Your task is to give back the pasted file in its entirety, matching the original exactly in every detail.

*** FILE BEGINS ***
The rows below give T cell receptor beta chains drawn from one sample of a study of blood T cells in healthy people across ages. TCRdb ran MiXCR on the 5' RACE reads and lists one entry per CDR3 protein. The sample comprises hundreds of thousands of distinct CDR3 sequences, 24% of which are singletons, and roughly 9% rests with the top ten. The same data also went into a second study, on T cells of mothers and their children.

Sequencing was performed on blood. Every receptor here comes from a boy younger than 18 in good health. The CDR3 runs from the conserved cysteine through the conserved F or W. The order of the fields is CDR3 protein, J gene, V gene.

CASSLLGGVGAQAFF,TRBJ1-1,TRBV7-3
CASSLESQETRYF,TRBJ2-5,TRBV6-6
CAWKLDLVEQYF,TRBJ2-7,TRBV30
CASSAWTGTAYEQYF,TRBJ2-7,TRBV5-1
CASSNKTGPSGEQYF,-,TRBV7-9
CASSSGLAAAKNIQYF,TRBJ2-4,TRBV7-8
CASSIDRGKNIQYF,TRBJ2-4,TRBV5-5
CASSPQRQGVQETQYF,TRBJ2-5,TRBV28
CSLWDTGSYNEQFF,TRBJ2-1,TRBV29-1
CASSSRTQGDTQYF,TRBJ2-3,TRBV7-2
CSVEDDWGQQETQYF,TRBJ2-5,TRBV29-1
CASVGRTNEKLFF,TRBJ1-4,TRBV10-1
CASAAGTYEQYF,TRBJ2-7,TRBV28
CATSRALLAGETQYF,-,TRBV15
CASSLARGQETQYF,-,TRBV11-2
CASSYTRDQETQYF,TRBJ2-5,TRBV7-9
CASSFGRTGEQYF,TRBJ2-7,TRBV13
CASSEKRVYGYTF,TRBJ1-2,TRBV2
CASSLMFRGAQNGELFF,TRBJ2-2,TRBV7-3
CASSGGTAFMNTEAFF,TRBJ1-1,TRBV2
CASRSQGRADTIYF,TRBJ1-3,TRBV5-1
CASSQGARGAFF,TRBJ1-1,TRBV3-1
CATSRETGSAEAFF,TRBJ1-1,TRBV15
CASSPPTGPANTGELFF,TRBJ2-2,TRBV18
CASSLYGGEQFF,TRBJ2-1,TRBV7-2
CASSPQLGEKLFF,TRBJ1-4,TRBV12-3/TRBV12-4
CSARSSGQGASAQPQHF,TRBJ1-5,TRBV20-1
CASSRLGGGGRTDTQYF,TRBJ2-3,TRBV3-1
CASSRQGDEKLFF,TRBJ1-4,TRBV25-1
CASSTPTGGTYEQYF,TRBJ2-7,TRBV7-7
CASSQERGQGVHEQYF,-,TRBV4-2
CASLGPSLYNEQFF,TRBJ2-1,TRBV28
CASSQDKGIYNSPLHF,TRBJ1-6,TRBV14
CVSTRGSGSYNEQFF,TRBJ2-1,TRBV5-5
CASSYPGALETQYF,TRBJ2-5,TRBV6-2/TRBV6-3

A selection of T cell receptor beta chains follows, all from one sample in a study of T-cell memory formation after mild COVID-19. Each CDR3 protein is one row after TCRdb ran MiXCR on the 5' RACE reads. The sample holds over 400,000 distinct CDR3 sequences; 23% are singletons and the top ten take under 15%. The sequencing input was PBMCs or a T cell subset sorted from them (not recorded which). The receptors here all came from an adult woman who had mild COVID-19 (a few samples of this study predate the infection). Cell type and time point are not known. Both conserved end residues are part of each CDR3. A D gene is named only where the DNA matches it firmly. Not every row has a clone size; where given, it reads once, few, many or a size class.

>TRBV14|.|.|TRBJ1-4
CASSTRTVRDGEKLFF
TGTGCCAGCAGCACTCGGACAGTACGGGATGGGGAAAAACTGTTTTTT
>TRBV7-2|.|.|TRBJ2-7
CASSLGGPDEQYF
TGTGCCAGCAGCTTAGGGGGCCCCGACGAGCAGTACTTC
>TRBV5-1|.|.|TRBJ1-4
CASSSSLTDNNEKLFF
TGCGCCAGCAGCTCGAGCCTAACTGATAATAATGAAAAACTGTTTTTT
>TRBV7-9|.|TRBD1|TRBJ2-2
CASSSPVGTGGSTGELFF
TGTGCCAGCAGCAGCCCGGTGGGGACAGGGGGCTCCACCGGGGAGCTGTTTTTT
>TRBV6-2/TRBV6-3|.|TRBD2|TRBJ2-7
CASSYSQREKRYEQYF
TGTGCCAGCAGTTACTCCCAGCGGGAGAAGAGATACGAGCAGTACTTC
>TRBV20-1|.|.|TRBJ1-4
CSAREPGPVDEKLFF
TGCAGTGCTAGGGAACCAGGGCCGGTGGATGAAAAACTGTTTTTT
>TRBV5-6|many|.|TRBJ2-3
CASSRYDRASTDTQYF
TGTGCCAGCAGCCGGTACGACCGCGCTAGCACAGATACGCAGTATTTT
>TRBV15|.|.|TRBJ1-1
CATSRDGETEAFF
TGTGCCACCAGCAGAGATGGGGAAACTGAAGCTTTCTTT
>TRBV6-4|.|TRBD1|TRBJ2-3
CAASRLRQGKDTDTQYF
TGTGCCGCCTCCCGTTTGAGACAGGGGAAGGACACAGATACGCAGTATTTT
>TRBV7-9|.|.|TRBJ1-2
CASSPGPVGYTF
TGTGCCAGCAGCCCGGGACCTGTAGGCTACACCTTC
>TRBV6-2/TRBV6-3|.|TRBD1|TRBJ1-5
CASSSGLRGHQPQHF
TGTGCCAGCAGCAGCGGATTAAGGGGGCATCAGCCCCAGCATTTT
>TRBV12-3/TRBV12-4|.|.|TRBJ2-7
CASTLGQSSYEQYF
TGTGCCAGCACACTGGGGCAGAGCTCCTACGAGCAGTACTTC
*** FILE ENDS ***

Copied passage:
The rows below give T cell receptor beta chains drawn from one sample of a study of blood T cells in healthy people across ages. TCRdb ran MiXCR on the 5' RACE reads and lists one entry per CDR3 protein. The sample comprises hundreds of thousands of distinct CDR3 sequences, 24% of which are singletons, and roughly 9% rests with the top ten. The same data also went into a second study, on T cells of mothers and their children.

Sequencing was performed on blood. Every receptor here comes from a boy younger than 18 in good health. The CDR3 runs from the conserved cysteine through the conserved F or W. The order of the fields is CDR3 protein, J gene, V gene.

CASSLLGGVGAQAFF,TRBJ1-1,TRBV7-3
CASSLESQETRYF,TRBJ2-5,TRBV6-6
CAWKLDLVEQYF,TRBJ2-7,TRBV30
CASSAWTGTAYEQYF,TRBJ2-7,TRBV5-1
CASSNKTGPSGEQYF,-,TRBV7-9
CASSSGLAAAKNIQYF,TRBJ2-4,TRBV7-8
CASSIDRGKNIQYF,TRBJ2-4,TRBV5-5
CASSPQRQGVQETQYF,TRBJ2-5,TRBV28
CSLWDTGSYNEQFF,TRBJ2-1,TRBV29-1
CASSSRTQGDTQYF,TRBJ2-3,TRBV7-2
CSVEDDWGQQETQYF,TRBJ2-5,TRBV29-1
CASVGRTNEKLFF,TRBJ1-4,TRBV10-1
CASAAGTYEQYF,TRBJ2-7,TRBV28
CATSRALLAGETQYF,-,TRBV15
CASSLARGQETQYF,-,TRBV11-2
CASSYTRDQETQYF,TRBJ2-5,TRBV7-9
CASSFGRTGEQYF,TRBJ2-7,TRBV13
CASSEKRVYGYTF,TRBJ1-2,TRBV2
CASSLMFRGAQNGELFF,TRBJ2-2,TRBV7-3
CASSGGTAFMNTEAFF,TRBJ1-1,TRBV2
CASRSQGRADTIYF,TRBJ1-3,TRBV5-1
CASSQGARGAFF,TRBJ1-1,TRBV3-1
CATSRETGSAEAFF,TRBJ1-1,TRBV15
CASSPPTGPANTGELFF,TRBJ2-2,TRBV18
CASSLYGGEQFF,TRBJ2-1,TRBV7-2
CASSPQLGEKLFF,TRBJ1-4,TRBV12-3/TRBV12-4
CSARSSGQGASAQPQHF,TRBJ1-5,TRBV20-1
CASSRLGGGGRTDTQYF,TRBJ2-3,TRBV3-1
CASSRQGDEKLFF,TRBJ1-4,TRBV25-1
CASSTPTGGTYEQYF,TRBJ2-7,TRBV7-7
CASSQERGQGVHEQYF,-,TRBV4-2
CASLGPSLYNEQFF,TRBJ2-1,TRBV28
CASSQDKGIYNSPLHF,TRBJ1-6,TRBV14
CVSTRGSGSYNEQFF,TRBJ2-1,TRBV5-5
CASSYPGALETQYF,TRBJ2-5,TRBV6-2/TRBV6-3

A selection of T cell receptor beta chains follows, all from one sample in a study of T-cell memory formation after mild COVID-19. Each CDR3 protein is one row after TCRdb ran MiXCR on the 5' RACE reads. The sample holds over 400,000 distinct CDR3 sequences; 23% are singletons and the top ten take under 15%. The sequencing input was PBMCs or a T cell subset sorted from them (not recorded which). The receptors here all came from an adult woman who had mild COVID-19 (a few samples of this study predate the infection). Cell type and time point are not known. Both conserved end residues are part of each CDR3. A D gene is named only where the DNA matches it firmly. Not every row has a clone size; where given, it reads once, few, many or a size class.

>TRBV14|.|.|TRBJ1-4
CASSTRTVRDGEKLFF
TGTGCCAGCAGCACTCGGACAGTACGGGATGGGGAAAAACTGTTTTTT
>TRBV7-2|.|.|TRBJ2-7
CASSLGGPDEQYF
TGTGCCAGCAGCTTAGGGGGCCCCGACGAGCAGTACTTC
>TRBV5-1|.|.|TRBJ1-4
CASSSSLTDNNEKLFF
TGCGCCAGCAGCTCGAGCCTAACTGATAATAATGAAAAACTGTTTTTT
>TRBV7-9|.|TRBD1|TRBJ2-2
CASSSPVGTGGSTGELFF
TGTGCCAGCAGCAGCCCGGTGGGGACAGGGGGCTCCACCGGGGAGCTGTTTTTT
>TRBV6-2/TRBV6-3|.|TRBD2|TRBJ2-7
CASSYSQREKRYEQYF
TGTGCCAGCAGTTACTCCCAGCGGGAGAAGAGATACGAGCAGTACTTC
>TRBV20-1|.|.|TRBJ1-4
CSAREPGPVDEKLFF
TGCAGTGCTAGGGAACCAGGGCCGGTGGATGAAAAACTGTTTTTT
>TRBV5-6|many|.|TRBJ2-3
CASSRYDRASTDTQYF
TGTGCCAGCAGCCGGTACGACCGCGCTAGCACAGATACGCAGTATTTT
>TRBV15|.|.|TRBJ1-1
CATSRDGETEAFF
TGTGCCACCAGCAGAGATGGGGAAACTGAAGCTTTCTTT
>TRBV6-4|.|TRBD1|TRBJ2-3
CAASRLRQGKDTDTQYF
TGTGCCGCCTCCCGTTTGAGACAGGGGAAGGACACAGATACGCAGTATTTT
>TRBV7-9|.|.|TRBJ1-2
CASSPGPVGYTF
TGTGCCAGCAGCCCGGGACCTGTAGGCTACACCTTC
>TRBV6-2/TRBV6-3|.|TRBD1|TRBJ1-5
CASSSGLRGHQPQHF
TGTGCCAGCAGCAGCGGATTAAGGGGGCATCAGCCCCAGCATTTT
>TRBV12-3/TRBV12-4|.|.|TRBJ2-7
CASTLGQSSYEQYF
TGTGCCAGCACACTGGGGCAGAGCTCCTACGAGCAGTACTTC